Apple Questions in 2019

Last year was a busy one for Apple, and all indications point to 2019 being another busy year. Earlier this month, Apple announced a rare negative revision to its quarterly revenue guidance due to an unforeseen sales drop in China. The news was quickly followed by announcements from the leading TV set manufacturers that Apple was extending AirPlay 2 support to smart TVs. In addition, Samsung announced Apple was bringing an iTunes app to Samsung Smart TVs. The moves are part of Apple’s long-standing ambition to strengthen its content distribution arm.

January is a great time to embrace the unknown rather than come up with Apple predictions for the next 12 months. Accordingly, this is my fifth installment of Apple questions as a new year kicks off.

Previous year’s questions are found here:

Here are my questions for Apple in 2019:

Big Picture

  • Major Themes. What will be the major themes for Apple in 2019? Apple unveiled an aggressive hardware strategy in 2018 with updates to every major product category. Apple Watch and iPad Pro saw especially strong hardware updates. A case can be made that Apple used 2018 to release powerful, new hardware that is now in a position to take advantage of new software and services that will be launched in 2019.

  • New Products. Will Apple unveil a completely new product? While Apple will likely release a number of updates to existing product categories, the best candidate for an entirely new product in 2019 is found with wearables (a pair of Apple-branded, over-the-ear headphones). New content distribution services are also likely in the pipeline.

  • Health Initiatives. What does Apple have in plan for health in 2019? With COO Jeff Williams leading Apple’s health initiative, management continues to position health as one of Apple’s more important long-term plays. According to Tim Cook, Apple’s “greatest contribution to mankind” will be about health. While the claim may come off as hyperbole, there aren’t many tools more important than those helping to improve one’s health. The major themes in Apple’s health strategy include adding health sensors to wearables, positioning the iPhone as a health data depository, investigating primary care, and hiring medical professionals to work on entirely new ideas and concepts.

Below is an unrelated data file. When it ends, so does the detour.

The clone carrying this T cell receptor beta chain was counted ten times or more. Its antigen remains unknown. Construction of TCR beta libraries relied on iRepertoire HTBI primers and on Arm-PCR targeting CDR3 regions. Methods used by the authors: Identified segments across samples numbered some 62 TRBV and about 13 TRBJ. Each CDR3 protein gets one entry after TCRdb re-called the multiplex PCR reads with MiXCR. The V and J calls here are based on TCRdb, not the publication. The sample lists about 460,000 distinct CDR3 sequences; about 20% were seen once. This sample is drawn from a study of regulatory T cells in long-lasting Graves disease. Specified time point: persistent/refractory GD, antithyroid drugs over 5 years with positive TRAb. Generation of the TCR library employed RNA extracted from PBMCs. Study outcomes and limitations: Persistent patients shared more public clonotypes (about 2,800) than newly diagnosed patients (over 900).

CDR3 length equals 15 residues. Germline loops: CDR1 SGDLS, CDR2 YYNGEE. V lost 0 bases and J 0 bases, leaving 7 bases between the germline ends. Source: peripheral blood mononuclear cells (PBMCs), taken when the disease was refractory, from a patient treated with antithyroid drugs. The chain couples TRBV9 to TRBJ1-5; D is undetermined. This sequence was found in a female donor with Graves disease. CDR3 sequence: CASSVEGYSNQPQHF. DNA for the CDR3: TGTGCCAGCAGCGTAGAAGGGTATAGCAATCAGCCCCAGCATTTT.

• New Models. How many new iPhones will Apple unveil in 2019? Last year marked the first time that Apple unveiled three new flagship iPhones at the same time. This added much complexity to the iPhone business. Reports point to Apple will once again unveiling three new iPhones later this year.

  • New Features. What will be the top features for this year’s new iPhones? The AR era is coming to smartphones, albeit at a slower pace than many expected. A safe bet is to look for upgrades to the device’s brain (processor) and eyes (cameras). Face ID improvements are also likely in the pipeline given how Face ID works in both horizontal and vertical positions with iPad Pro.

  • Differentiation. Will Apple add greater differentiation between iPhone models? Apple positioned screen size as the only differentiator between the $999 5.8-inch iPhone XS and $1,099 6.5-inch XS Max. A few, relatively minor items differentiate the iPhone XS from the $749 6.1-inch iPhone XR. Greater differentiation could play a role in pushing iPhone demand in a particular direction, say to the largest, most powerful model.

  • Screen Size. Is Apple working on a new, smaller iPhone? While the smartphone market has likely moved beyond the 4-inch iPhone SE, there may still be enough demand for an all-screen device, with Face ID, that comes in a smaller foot print than the iPhone XS.